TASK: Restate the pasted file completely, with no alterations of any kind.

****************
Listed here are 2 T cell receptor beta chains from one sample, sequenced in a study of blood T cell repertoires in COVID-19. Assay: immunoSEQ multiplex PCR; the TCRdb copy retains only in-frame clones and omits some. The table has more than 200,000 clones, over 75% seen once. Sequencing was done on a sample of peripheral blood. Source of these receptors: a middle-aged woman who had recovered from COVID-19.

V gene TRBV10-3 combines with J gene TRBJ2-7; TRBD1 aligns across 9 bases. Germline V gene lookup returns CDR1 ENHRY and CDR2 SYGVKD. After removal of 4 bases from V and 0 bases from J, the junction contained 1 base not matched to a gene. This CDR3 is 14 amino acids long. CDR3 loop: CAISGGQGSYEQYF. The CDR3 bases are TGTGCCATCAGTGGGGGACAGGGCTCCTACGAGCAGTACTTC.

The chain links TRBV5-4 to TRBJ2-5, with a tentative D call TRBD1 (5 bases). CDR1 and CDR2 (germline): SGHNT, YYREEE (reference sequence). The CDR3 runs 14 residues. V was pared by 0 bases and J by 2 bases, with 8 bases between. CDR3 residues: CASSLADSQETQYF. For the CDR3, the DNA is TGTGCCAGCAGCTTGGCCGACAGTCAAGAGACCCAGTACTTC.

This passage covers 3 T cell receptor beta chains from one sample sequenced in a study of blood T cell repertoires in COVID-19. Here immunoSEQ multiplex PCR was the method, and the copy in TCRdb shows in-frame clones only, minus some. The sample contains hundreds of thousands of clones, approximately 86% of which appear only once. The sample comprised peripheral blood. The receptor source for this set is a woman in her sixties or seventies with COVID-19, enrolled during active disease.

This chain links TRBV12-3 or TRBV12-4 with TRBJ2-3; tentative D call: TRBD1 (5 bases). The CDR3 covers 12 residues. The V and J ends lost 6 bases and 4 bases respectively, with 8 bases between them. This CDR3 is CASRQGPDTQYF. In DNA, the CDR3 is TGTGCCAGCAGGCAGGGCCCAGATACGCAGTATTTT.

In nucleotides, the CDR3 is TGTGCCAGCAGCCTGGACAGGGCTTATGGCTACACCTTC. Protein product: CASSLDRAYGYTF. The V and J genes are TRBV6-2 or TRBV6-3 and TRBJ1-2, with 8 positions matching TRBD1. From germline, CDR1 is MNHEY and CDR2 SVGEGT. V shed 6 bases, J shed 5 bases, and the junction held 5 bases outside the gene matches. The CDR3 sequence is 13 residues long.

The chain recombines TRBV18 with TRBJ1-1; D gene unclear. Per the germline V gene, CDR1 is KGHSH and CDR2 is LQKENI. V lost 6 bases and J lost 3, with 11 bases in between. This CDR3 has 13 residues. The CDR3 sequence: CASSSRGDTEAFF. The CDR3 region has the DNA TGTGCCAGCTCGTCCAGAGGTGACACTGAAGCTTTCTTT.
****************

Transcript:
Listed here are 2 T cell receptor beta chains from one sample, sequenced in a study of blood T cell repertoires in COVID-19. Assay: immunoSEQ multiplex PCR; the TCRdb copy retains only in-frame clones and omits some. The table has more than 200,000 clones, over 75% seen once. Sequencing was done on a sample of peripheral blood. Source of these receptors: a middle-aged woman who had recovered from COVID-19.

V gene TRBV10-3 combines with J gene TRBJ2-7; TRBD1 aligns across 9 bases. Germline V gene lookup returns CDR1 ENHRY and CDR2 SYGVKD. After removal of 4 bases from V and 0 bases from J, the junction contained 1 base not matched to a gene. This CDR3 is 14 amino acids long. CDR3 loop: CAISGGQGSYEQYF. The CDR3 bases are TGTGCCATCAGTGGGGGACAGGGCTCCTACGAGCAGTACTTC.

The chain links TRBV5-4 to TRBJ2-5, with a tentative D call TRBD1 (5 bases). CDR1 and CDR2 (germline): SGHNT, YYREEE (reference sequence). The CDR3 runs 14 residues. V was pared by 0 bases and J by 2 bases, with 8 bases between. CDR3 residues: CASSLADSQETQYF. For the CDR3, the DNA is TGTGCCAGCAGCTTGGCCGACAGTCAAGAGACCCAGTACTTC.

This passage covers 3 T cell receptor beta chains from one sample sequenced in a study of blood T cell repertoires in COVID-19. Here immunoSEQ multiplex PCR was the method, and the copy in TCRdb shows in-frame clones only, minus some. The sample contains hundreds of thousands of clones, approximately 86% of which appear only once. The sample comprised peripheral blood. The receptor source for this set is a woman in her sixties or seventies with COVID-19, enrolled during active disease.

This chain links TRBV12-3 or TRBV12-4 with TRBJ2-3; tentative D call: TRBD1 (5 bases). The CDR3 covers 12 residues. The V and J ends lost 6 bases and 4 bases respectively, with 8 bases between them. This CDR3 is CASRQGPDTQYF. In DNA, the CDR3 is TGTGCCAGCAGGCAGGGCCCAGATACGCAGTATTTT.

In nucleotides, the CDR3 is TGTGCCAGCAGCCTGGACAGGGCTTATGGCTACACCTTC. Protein product: CASSLDRAYGYTF. The V and J genes are TRBV6-2 or TRBV6-3 and TRBJ1-2, with 8 positions matching TRBD1. From germline, CDR1 is MNHEY and CDR2 SVGEGT. V shed 6 bases, J shed 5 bases, and the junction held 5 bases outside the gene matches. The CDR3 sequence is 13 residues long.

The chain recombines TRBV18 with TRBJ1-1; D gene unclear. Per the germline V gene, CDR1 is KGHSH and CDR2 is LQKENI. V lost 6 bases and J lost 3, with 11 bases in between. This CDR3 has 13 residues. The CDR3 sequence: CASSSRGDTEAFF. The CDR3 region has the DNA TGTGCCAGCTCGTCCAGAGGTGACACTGAAGCTTTCTTT.